Major engine failure happens to the best of us-usually when we least expect it. Recently, as we began a technical feature on a supercharged '00 GT, the worst happened: major bottom-end failure in our stock 4.6 short-block. We could have called one of our friends, popped in a crate engine (or a replacement short-block), and been on our way. But instead, we decided to let our readers learn from our mistake. Knowing that many a supercharged stock modular Ford has tossed its cookies during big-boost applications, we started hunting for an affordable repair that would allow us to get back in the game as quickly as possible.
Luckily, Paul's Automotive Engineering (a frequent stop on our testing and evaluation circuit) has a complete in-house machine shop facility manned by Steve Barker, an accomplished engine builder. Paul's cranks out all sorts of hot Ford iron, in addition to repairing 4.6 modulars on a regular basis, so this was a routine engine project for them.
Evaluating the damage, we found terminal piston failure due to elevated combustion pressures and perhaps a slight over-rev on the owner's part. The old 5.0 engines could take much more than the modular engines, which are saddled with hypereutectic (or hyper-pathetic as they've become known) pistons and cracked-cap, powdered-metal rods. The new stuff can go at any time. In all, we lost two piston rings, with the ring lands getting shattered shortly after. Surprisingly, the car ran OK until we got aggressive with the throttle (and boost), then we knew something was wrong. So, at a minimum, we needed new pistons and stronger rods.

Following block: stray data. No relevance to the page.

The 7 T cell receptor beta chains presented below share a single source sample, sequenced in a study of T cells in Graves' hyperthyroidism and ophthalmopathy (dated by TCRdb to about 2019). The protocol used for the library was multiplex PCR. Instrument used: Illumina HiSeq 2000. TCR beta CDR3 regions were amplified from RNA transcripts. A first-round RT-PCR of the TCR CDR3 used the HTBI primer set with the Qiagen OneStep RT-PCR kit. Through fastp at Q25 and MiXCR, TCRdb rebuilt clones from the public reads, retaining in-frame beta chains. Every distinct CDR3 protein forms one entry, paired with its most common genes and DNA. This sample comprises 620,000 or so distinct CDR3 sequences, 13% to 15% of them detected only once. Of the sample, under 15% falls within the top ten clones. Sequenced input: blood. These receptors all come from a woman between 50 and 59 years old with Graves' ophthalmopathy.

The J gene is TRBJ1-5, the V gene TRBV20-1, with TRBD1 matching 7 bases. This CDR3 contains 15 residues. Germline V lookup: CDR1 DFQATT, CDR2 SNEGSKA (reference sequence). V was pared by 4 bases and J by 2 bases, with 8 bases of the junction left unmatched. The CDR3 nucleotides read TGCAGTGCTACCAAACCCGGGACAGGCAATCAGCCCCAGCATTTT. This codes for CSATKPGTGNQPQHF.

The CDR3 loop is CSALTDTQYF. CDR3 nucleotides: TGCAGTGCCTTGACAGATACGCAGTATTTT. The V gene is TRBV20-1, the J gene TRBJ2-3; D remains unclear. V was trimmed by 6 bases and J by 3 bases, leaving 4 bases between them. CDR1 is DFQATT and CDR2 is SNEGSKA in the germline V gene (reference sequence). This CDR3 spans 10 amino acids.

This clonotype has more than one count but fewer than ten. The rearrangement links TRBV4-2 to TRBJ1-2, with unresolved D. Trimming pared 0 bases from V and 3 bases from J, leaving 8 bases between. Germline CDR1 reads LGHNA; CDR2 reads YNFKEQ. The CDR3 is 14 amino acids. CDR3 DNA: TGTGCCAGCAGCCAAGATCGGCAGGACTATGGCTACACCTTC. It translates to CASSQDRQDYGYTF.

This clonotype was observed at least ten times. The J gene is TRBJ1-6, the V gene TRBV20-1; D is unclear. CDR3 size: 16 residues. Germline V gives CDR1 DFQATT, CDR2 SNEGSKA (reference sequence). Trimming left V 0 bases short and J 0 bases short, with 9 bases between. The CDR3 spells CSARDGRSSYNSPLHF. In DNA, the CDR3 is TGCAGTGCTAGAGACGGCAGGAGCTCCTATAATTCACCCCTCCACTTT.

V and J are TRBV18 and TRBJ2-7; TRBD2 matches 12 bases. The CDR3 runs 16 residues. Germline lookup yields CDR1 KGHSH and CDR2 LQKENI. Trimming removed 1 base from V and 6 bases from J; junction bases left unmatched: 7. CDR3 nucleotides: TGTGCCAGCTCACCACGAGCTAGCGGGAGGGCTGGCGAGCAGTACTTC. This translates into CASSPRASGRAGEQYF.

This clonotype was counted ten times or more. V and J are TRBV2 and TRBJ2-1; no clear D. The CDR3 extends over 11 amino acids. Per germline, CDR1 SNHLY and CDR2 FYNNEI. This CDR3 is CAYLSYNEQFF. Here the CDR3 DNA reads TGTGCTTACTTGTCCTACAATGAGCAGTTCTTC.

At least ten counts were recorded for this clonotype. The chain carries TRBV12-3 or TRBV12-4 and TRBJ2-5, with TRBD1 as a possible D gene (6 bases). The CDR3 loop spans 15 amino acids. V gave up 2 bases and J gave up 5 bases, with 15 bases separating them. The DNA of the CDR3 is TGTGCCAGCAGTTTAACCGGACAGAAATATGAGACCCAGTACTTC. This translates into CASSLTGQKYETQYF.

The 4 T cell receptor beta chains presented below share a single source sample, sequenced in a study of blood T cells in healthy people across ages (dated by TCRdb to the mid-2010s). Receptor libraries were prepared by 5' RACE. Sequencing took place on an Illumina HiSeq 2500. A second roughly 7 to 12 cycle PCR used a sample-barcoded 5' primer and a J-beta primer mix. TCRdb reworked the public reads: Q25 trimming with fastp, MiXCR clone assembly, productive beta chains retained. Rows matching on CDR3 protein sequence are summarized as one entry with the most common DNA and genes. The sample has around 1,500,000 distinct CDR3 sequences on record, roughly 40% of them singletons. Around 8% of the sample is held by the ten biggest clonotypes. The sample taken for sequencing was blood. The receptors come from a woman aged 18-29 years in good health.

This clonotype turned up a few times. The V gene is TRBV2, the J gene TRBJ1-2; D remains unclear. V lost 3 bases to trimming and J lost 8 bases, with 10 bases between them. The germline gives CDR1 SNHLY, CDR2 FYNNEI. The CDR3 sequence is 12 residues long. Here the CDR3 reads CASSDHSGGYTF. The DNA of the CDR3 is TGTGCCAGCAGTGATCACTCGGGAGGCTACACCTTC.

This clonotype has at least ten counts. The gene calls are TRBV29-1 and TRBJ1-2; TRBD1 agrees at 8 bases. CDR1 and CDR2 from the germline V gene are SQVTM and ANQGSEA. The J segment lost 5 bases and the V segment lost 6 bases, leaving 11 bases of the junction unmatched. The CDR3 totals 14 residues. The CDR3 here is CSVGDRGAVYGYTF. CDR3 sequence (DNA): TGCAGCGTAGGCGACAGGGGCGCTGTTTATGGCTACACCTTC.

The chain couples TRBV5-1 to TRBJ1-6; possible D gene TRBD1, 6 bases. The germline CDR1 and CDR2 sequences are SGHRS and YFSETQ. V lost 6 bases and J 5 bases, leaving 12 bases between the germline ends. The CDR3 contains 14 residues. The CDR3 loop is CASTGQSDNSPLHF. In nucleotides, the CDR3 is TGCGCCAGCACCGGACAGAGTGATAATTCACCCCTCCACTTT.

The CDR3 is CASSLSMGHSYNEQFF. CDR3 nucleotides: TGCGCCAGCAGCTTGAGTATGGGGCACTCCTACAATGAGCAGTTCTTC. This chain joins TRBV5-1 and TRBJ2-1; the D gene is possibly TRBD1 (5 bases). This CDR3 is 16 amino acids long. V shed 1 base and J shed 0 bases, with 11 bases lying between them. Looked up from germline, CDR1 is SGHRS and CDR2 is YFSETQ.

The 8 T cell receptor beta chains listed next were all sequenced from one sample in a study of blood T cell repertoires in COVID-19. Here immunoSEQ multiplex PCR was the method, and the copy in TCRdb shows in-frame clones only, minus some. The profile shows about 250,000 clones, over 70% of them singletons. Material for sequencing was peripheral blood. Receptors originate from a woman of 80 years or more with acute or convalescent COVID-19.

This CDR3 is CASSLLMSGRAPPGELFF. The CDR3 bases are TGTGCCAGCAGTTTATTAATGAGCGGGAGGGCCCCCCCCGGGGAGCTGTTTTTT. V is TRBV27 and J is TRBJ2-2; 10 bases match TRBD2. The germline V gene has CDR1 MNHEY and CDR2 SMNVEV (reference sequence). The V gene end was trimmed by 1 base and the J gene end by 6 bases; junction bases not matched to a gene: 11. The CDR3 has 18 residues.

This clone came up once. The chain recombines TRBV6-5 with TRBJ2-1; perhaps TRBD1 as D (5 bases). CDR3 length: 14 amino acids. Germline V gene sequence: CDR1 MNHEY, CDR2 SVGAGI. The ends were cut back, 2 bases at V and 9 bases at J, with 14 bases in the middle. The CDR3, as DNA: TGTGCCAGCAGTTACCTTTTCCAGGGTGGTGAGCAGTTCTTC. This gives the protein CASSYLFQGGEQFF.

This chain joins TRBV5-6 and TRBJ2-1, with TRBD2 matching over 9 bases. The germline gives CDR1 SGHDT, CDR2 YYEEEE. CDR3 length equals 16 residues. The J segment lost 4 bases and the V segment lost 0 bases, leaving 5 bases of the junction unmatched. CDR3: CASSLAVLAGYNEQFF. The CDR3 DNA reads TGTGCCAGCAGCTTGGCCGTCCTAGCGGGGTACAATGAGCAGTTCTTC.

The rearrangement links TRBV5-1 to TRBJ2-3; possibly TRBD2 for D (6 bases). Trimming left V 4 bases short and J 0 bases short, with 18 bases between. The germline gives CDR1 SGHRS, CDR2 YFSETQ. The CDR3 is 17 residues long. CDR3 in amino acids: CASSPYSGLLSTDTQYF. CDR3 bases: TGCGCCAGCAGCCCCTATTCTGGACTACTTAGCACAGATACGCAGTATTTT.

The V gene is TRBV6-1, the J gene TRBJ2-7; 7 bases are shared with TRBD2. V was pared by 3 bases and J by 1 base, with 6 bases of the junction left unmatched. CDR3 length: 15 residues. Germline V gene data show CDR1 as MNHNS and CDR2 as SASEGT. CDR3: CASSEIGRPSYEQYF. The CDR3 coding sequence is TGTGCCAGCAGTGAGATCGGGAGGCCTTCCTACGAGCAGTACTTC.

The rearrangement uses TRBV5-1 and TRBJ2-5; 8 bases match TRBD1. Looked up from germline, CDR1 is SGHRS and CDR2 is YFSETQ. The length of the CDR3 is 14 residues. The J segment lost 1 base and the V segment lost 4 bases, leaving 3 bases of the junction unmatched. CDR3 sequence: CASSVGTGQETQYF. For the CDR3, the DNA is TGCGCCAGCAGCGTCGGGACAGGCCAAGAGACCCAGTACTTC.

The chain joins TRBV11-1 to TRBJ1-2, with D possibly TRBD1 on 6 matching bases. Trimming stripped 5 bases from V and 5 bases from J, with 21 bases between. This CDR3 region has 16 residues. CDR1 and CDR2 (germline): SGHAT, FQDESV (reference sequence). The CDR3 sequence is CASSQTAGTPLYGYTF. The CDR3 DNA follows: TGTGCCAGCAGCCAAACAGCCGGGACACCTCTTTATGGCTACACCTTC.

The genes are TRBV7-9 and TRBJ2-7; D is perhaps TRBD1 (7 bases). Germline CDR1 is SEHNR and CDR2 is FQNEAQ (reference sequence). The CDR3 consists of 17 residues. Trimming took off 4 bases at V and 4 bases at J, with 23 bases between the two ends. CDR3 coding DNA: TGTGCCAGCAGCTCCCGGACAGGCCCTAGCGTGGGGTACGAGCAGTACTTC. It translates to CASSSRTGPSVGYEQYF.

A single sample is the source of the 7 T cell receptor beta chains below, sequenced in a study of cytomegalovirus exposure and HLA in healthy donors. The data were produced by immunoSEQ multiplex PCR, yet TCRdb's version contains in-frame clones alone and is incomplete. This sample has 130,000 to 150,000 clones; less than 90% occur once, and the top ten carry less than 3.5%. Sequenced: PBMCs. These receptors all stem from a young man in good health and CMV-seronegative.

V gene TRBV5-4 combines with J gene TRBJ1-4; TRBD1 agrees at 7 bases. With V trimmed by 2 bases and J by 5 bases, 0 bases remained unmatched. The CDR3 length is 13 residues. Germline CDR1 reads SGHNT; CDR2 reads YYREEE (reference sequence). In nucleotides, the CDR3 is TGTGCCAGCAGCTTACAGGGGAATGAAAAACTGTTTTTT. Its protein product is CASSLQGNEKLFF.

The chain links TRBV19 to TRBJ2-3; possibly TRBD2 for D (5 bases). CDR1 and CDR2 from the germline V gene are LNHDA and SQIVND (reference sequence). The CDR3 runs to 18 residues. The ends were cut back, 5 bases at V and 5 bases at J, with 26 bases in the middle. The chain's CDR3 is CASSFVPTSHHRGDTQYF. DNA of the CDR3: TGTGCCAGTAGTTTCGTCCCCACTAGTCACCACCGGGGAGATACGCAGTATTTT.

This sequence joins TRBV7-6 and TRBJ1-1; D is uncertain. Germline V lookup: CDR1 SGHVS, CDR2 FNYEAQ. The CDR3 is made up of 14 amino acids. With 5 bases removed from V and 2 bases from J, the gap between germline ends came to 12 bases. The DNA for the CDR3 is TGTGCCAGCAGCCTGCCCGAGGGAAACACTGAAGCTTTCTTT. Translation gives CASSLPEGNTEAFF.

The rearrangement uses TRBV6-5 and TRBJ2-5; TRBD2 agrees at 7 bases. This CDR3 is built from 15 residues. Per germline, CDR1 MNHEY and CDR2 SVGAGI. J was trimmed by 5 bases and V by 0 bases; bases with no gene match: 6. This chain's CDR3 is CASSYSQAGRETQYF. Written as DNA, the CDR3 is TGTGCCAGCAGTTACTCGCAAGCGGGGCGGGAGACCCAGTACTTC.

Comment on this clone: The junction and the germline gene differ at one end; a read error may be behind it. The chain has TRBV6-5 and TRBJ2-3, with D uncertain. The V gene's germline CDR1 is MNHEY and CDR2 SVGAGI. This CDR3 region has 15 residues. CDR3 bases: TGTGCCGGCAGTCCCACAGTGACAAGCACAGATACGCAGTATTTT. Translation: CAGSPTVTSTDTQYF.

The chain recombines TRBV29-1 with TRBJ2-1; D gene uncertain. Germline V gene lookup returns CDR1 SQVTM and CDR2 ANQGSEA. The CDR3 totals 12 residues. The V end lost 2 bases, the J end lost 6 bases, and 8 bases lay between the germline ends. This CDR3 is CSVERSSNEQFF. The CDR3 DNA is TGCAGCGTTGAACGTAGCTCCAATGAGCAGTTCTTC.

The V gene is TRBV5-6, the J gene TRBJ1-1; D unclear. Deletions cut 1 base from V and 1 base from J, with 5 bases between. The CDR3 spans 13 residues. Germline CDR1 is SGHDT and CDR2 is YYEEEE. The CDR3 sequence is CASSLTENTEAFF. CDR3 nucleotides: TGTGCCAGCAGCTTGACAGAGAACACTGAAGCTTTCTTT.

Enter Dale Metlika from ProPower and his many different modular-engine kits. He's seen dozens of engine failures just like ours, and his company has designed kits for all sorts of applications. If you want to build something that will take 1,000 hp, Dale has you covered. If, on the other hand, you want to simply get your modular Mustang back together with some stronger parts for the least amount of money, you're reading the right story.
With our parts in hand, our test car's owner began removing the engine. This is a labor-intensive task, but it can save a bunch of money. Drop off the engine at your chosen machine shop, then pick it up after the work has been done. If you feel adventurous, you can strip the accessories, cams, and heads from the engine. But, unless you know your way around a modular engine, we'd leave that to the experts like those at Paul's Automotive Engineering. This is an account of what it took to get this once-damaged short-block back up and running.